IMS Honorary Visiting Professor Trustee Appointment
David Stocker, IMS Honorary Visiting Professor, has been appointed a trustee of the National Heritage Memorial Fund.
National Heritage Memorial Fund
The National Heritage Memorial Fund (NHMF) was established in 1980 to secure landscapes, buildings and works-of-art for the public, as lasting memorials to those who have given their lives in war. In 1993 its role was enlarged enormously with the establishment of the National Lottery Heritage Fund, which resulted in a proportion of Lottery tax revenue being allotted for good causes.
In the last 25 years National Lottery grants have not only improved the condition of heritage, but have also changed the public's attitude to the past. Many buildings in Leeds have benefitted, including The White Cloth Hall, Kirkstall Abbey (pictured above) and Leeds City Musuem, along with many medieval buildings and monuments across the country, such as York Minster and The Merchant Adventures in York. A sum amounting to £1.2 billion will be distributed to heritage projects (broadly defined) in the next five years.
The National Lottery Heritage Fund also supports initiatives to provide formal training in a wide variety of skills, support individuals in undertaking research, and facilitate the sharing of these research interests with the wider community. Examples of these kinds of initiatives include Ameha Shewaye's involvement with Re-Making Leeds and Hazel Pannack's experience working with the Boiler Engineering Skills Training Trust (BESSTT).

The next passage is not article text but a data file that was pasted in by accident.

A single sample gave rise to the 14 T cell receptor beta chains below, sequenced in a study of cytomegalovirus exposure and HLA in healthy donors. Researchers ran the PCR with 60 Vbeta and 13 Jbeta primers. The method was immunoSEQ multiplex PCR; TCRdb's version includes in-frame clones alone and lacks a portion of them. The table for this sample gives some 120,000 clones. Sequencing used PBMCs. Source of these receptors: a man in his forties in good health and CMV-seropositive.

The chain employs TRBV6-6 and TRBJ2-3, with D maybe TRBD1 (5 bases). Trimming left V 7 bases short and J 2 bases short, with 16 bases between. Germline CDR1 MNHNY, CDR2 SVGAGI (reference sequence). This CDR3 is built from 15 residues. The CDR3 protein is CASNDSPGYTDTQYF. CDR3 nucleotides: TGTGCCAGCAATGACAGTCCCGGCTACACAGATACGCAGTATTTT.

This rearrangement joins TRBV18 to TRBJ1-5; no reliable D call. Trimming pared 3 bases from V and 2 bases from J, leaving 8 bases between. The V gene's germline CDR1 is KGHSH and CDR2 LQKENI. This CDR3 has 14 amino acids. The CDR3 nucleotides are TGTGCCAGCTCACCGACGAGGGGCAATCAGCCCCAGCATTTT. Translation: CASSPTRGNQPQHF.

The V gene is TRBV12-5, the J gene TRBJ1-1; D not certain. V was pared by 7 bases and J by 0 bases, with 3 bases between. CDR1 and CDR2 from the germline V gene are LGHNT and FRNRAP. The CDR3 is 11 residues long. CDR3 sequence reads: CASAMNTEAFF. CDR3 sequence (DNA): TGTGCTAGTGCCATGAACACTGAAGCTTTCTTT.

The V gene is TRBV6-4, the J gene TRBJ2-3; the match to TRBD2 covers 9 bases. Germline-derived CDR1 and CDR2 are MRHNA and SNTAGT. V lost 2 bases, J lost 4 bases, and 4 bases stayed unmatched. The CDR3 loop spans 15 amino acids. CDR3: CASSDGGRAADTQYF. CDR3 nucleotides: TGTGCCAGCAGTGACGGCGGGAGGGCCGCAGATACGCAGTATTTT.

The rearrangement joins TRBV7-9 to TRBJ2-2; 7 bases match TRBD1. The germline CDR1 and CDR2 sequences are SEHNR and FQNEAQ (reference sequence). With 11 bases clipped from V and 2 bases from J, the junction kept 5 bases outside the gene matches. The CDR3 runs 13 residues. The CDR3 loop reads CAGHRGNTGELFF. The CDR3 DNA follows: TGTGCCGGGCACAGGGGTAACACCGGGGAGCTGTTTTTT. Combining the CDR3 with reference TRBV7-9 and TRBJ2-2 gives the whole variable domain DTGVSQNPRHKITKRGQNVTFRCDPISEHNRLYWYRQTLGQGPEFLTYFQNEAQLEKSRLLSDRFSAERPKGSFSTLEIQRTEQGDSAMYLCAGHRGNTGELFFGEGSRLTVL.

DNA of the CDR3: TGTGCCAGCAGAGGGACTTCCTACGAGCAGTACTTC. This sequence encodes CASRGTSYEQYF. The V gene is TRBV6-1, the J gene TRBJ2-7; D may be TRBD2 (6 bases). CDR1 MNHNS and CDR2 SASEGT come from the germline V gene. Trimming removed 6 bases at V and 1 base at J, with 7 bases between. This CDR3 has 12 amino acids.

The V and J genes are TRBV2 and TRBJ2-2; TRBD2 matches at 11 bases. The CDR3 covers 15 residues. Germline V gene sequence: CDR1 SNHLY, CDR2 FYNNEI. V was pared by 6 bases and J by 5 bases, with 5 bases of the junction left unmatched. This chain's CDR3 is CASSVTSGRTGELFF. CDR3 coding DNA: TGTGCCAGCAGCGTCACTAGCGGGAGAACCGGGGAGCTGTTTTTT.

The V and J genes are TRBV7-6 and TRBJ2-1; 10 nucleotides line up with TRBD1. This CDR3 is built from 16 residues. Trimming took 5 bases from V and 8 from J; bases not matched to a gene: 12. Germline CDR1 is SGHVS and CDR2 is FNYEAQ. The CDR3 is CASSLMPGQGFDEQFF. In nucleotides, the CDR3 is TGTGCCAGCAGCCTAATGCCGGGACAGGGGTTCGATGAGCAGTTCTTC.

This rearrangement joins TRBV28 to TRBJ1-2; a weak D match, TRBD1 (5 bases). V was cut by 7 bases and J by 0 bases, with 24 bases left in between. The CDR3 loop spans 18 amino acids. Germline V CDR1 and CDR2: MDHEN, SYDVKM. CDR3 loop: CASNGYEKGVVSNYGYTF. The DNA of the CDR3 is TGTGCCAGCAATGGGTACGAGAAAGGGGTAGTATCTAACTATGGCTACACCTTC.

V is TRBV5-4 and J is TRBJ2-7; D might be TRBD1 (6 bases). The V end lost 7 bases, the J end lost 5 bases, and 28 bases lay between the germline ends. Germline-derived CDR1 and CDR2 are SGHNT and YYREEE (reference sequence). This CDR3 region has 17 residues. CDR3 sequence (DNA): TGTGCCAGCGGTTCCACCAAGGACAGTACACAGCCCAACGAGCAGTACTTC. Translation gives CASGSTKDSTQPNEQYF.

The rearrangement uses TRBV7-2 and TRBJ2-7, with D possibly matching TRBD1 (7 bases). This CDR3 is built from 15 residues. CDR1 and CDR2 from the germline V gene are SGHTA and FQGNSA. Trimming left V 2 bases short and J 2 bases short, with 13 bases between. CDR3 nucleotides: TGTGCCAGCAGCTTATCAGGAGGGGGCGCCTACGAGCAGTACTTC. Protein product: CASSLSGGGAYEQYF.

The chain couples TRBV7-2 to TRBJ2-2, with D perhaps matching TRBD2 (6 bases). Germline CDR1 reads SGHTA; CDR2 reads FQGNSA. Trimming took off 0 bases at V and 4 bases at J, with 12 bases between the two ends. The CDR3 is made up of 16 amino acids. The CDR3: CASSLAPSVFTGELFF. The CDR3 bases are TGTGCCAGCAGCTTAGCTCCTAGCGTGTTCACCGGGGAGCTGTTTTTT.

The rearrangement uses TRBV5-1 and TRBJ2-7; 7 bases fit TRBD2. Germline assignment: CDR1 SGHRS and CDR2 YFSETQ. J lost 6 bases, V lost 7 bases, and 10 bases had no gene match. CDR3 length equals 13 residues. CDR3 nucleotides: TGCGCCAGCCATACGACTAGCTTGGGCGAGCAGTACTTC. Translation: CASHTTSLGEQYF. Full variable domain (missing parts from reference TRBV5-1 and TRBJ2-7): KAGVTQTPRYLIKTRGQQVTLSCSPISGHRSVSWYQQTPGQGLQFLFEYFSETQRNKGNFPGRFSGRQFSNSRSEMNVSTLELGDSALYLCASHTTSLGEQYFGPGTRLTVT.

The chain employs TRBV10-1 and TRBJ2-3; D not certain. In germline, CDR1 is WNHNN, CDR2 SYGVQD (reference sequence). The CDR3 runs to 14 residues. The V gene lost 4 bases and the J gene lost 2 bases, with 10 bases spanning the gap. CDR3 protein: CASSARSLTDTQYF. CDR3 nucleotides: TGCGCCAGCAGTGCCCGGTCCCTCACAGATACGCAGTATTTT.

David Stocker, Trustee
David Stocker, IMS Honorary Visiting Professor, has been appointed a trustee of the National Heritage Memorial Fund. An archaeologist and architectural historian, Stocker also sits on the Heritage Lottery Funds's Northern Committees, is a trustee and President of the Lincoln Record Society, and the Council for British Archaeology (CBA) nominee to the Council of the National Trust. Stocker was appointed along with four other trustees by the Prime Minister.
Stocker called his appointment 'a great honour', and pointed out that this is the second time a Leeds University affiliate has been invited the fill the role. Professor Richard Morris, former Director of the Institute for Medieval Studies (IMS), also served as trustee.
After being involved in the research and management of heritage for 40 years, Stocker explained that he has 'seen an enormous democratisation of British heritage, encouraged greatly through the National Lottery Heritage Fund's efforts'. Stocker clarified that National Lottery grants have encouraged individuals 'to see heritage as an integral and valued part of the daily round: something which adds quailty and value to the lives of both individuals and communities'.
Ultimately Stocker describes this process as 'a challenging journey for professional historians, archaeologists and other scholars who deal with the past', because the skills they have honed 'are now called upon to engage with the entire community of non-experts in different ways'. However the result of these efforts is indisputably positive, as 'more than a century after William Morris' death, his vision of a past curated effectively, by the whole community, because they have acquired a proper understanding of its value, is now coming much closer to reality'.